Global demand for torrefied biomass could exceed 70 million tonnes a year by the end of the decade

Global demand for torrefied biomass could exceed 70 million tonnes a year by the end of the decadeTorrefied biomass is on the brink of becoming a viable feedstock for utility-scale electricity generators, potentially displacing coal as well as some conventional untreated biomass and wood pellets. Developers are aiming to capture a share of a market that could amount to many tens of millions of tonnes. A new report by Hawkins Wright* forecasts that favourable renewable energy policies in Europe, North America and Asia would result in global demand of more than 70 million tonnes a year by 2020.

Torrefied fuels have already been successfully test fired at several power plants in the US, Europe and Japan. These have demonstrated the potential to displace coal in largely un-modified utility-scale power plants at high co-firing percentages and at minimal capital cost to the generator.

A number of developers have commercial scale plants either under construction or in the early stages of operation. Significant volumes of torrefied biomass are expected to reach the market in the coming months. Several truly commercial-scale torrefaction plants are likely to be operating by 2013.

Hawkins Wright has analysed the costs of each element in the biomass supply chain, from the supply of raw feedstock through to the end-user of the torrefied fuel. One of the main advantages of torrefied fuel is that its higher energy density reduces sensitivity to the cost of transport. Each shipment of torrefied fuel carries about 40% more energy (by volume) than conventional white pellet and well over three times that of wood chip. Importantly, this means that torrefied fuel can compete with white pellet when shipped in smaller vessels, creating flexibility for suppliers and traders.

The carbon footprint of torrefied biomass is also significantly smaller than that of conventional wood pellets. This is due to reduced electricity consumption in the manufacturing process and to the lower transport emissions per unit of energy.

In addition, the utilities benefit from savings associated with reduced operating cost and, more significantly, reduced capital cost in the power station, particularly when moving to higher rate co-firing or 100% conversion. This raises the possibility of a price premium being paid for torrefied fuel.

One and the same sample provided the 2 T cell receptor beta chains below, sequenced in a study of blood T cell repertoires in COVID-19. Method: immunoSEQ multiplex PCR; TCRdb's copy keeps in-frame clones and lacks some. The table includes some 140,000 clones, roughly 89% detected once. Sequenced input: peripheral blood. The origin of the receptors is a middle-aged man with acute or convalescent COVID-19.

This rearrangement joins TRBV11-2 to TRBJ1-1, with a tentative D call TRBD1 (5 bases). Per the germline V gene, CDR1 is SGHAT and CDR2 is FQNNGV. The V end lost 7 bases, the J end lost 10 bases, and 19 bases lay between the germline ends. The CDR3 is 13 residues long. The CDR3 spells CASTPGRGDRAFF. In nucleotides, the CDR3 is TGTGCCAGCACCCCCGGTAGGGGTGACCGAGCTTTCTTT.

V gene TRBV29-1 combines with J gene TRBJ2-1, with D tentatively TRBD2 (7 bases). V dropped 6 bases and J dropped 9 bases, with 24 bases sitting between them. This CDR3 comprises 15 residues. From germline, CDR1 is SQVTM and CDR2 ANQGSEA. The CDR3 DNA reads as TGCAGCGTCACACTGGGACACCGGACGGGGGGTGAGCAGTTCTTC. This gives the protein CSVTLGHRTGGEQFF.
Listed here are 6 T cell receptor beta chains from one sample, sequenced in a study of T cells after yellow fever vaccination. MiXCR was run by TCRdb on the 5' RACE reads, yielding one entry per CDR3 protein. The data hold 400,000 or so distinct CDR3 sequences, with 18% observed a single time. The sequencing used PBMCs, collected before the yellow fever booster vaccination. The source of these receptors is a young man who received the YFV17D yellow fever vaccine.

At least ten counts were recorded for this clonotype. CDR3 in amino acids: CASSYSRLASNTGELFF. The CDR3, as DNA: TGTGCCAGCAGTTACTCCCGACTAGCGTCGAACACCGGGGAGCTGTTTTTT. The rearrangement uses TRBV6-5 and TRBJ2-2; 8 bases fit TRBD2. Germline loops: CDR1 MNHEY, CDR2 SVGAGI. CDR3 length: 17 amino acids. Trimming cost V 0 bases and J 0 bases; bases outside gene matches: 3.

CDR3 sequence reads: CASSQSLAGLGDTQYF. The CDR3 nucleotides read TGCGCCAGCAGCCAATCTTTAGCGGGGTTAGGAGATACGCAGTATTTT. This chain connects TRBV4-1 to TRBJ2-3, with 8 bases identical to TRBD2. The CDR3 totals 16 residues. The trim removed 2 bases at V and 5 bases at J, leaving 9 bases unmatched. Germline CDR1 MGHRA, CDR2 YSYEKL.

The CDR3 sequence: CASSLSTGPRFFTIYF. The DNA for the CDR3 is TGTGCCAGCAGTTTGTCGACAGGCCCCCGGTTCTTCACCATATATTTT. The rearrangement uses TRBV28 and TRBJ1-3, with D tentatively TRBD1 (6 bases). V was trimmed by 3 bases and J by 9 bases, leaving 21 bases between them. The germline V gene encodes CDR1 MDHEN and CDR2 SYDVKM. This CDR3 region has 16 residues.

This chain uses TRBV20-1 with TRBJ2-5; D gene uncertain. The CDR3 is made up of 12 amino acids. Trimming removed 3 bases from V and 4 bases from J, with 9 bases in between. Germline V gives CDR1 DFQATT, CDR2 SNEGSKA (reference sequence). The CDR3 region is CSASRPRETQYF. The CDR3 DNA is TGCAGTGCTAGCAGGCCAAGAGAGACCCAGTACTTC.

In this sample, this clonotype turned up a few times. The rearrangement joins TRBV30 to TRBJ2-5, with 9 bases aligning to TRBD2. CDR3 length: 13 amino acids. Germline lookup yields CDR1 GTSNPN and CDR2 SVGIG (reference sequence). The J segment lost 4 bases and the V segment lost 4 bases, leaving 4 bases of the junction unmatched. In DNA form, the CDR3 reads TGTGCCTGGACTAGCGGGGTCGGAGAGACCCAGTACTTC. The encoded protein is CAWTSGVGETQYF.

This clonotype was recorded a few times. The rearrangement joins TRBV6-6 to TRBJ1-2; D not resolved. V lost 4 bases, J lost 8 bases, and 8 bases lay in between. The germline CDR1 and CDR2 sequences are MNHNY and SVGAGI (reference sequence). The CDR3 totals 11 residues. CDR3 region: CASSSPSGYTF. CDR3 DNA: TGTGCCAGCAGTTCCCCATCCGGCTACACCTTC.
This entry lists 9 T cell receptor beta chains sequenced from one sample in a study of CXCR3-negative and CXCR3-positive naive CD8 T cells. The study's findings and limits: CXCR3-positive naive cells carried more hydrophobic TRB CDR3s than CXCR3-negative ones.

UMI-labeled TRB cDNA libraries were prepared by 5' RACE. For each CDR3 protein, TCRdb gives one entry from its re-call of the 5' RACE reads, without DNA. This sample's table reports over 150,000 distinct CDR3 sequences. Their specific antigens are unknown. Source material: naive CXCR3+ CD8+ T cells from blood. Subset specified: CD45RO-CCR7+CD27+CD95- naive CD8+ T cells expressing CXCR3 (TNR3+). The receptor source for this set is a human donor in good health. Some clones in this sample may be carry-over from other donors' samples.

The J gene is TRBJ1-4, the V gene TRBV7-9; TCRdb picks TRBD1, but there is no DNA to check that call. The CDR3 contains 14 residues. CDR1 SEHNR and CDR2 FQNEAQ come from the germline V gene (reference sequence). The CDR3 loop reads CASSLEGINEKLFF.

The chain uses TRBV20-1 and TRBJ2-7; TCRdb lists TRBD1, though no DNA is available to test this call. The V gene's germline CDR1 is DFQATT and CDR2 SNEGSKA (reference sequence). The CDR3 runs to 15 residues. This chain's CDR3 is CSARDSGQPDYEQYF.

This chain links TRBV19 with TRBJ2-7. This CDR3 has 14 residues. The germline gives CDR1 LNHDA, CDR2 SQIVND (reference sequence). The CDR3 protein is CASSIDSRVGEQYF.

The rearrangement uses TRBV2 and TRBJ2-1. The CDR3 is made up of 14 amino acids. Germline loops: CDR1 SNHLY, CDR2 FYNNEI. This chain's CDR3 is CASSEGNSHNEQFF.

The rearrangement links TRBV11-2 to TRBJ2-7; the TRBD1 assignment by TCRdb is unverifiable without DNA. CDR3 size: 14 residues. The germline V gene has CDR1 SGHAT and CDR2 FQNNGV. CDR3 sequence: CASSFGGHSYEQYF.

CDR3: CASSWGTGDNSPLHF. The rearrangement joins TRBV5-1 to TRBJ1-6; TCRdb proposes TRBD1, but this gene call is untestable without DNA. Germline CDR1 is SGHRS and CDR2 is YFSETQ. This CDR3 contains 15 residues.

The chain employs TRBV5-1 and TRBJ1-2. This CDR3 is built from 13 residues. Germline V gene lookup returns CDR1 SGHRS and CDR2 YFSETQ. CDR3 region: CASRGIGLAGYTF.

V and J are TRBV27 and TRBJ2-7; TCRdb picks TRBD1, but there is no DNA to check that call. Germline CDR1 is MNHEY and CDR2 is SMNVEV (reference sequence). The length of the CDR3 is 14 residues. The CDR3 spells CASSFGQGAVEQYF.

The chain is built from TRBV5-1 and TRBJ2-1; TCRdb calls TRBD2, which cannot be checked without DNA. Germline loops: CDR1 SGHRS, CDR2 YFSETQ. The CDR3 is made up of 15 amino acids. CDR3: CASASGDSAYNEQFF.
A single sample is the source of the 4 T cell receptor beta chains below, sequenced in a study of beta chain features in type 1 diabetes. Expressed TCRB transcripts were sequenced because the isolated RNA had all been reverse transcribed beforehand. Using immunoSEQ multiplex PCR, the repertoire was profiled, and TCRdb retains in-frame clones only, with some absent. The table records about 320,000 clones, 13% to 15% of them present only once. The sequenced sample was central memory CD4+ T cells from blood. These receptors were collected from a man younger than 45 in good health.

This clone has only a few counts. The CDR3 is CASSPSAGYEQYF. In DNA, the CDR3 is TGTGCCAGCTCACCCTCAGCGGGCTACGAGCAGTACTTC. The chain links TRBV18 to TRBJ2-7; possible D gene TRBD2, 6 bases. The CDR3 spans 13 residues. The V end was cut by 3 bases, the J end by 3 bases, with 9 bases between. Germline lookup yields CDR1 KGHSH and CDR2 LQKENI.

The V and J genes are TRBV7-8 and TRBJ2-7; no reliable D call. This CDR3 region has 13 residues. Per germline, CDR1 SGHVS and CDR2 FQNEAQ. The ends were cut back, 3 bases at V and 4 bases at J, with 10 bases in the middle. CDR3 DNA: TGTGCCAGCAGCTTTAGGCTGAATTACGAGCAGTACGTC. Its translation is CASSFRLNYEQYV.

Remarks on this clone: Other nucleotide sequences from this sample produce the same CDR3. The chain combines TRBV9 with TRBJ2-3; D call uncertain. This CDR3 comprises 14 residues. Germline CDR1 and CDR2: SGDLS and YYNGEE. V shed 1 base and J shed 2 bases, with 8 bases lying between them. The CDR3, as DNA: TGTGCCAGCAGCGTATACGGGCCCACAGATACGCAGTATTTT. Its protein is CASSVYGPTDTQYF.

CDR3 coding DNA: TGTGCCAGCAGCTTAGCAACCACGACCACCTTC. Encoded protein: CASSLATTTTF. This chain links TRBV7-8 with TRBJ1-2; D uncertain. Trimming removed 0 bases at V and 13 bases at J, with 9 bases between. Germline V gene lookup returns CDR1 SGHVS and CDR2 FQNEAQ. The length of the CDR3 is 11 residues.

The market for torrefied biomass is potentially an exciting business opportunity for biomass suppliers and for the utilities. But predicting the potential future size of this opportunity is complicated by the necessity for government support, either through systems of renewable energy incentives or through the existence of a carbon market that discourages the combustion of fossil fuels. There is therefore a great deal of political risk attached to the market outlook.

John Bingham a Director at Hawkins Wright commented: “Government support for renewable energy is both the main driver of the market’s growth and also the main constraint. As recent decisions in Europe have demonstrated, all governments are under pressure to minimise the impact of their policies on the energy bills of households and businesses. Of course, to a large extent this is an argument in favour of biomass combustion, particularly of torrefied biomass, which is arguably the lowest-cost source of dispatchable renewable electricity.”

For more information, contact:

John Bingham, Research Director. Tel: +44 20 8747 5844 Email: Web:

* “The Supply Chain Economics of Biomass Torrefaction”. This 150 page multi-client report, published in January 2012, examines the market impact of torrefaction on the whole biomass supply chain, from the supply of raw feedstock through to the end-user of the torrefied fuel. See

About Hawkins Wright:

Hawkins Wright is an independent British consultancy providing a range of strategic, forecasting, market intelligence and business information services to the international forest products industries. Amongst other services it publishes “Forest Energy Monitor” a bi-monthly report that covering developments in global biomass and wood pellet markets. Other services include single-client consultancy assignments and other multi-client reports and newsletters.
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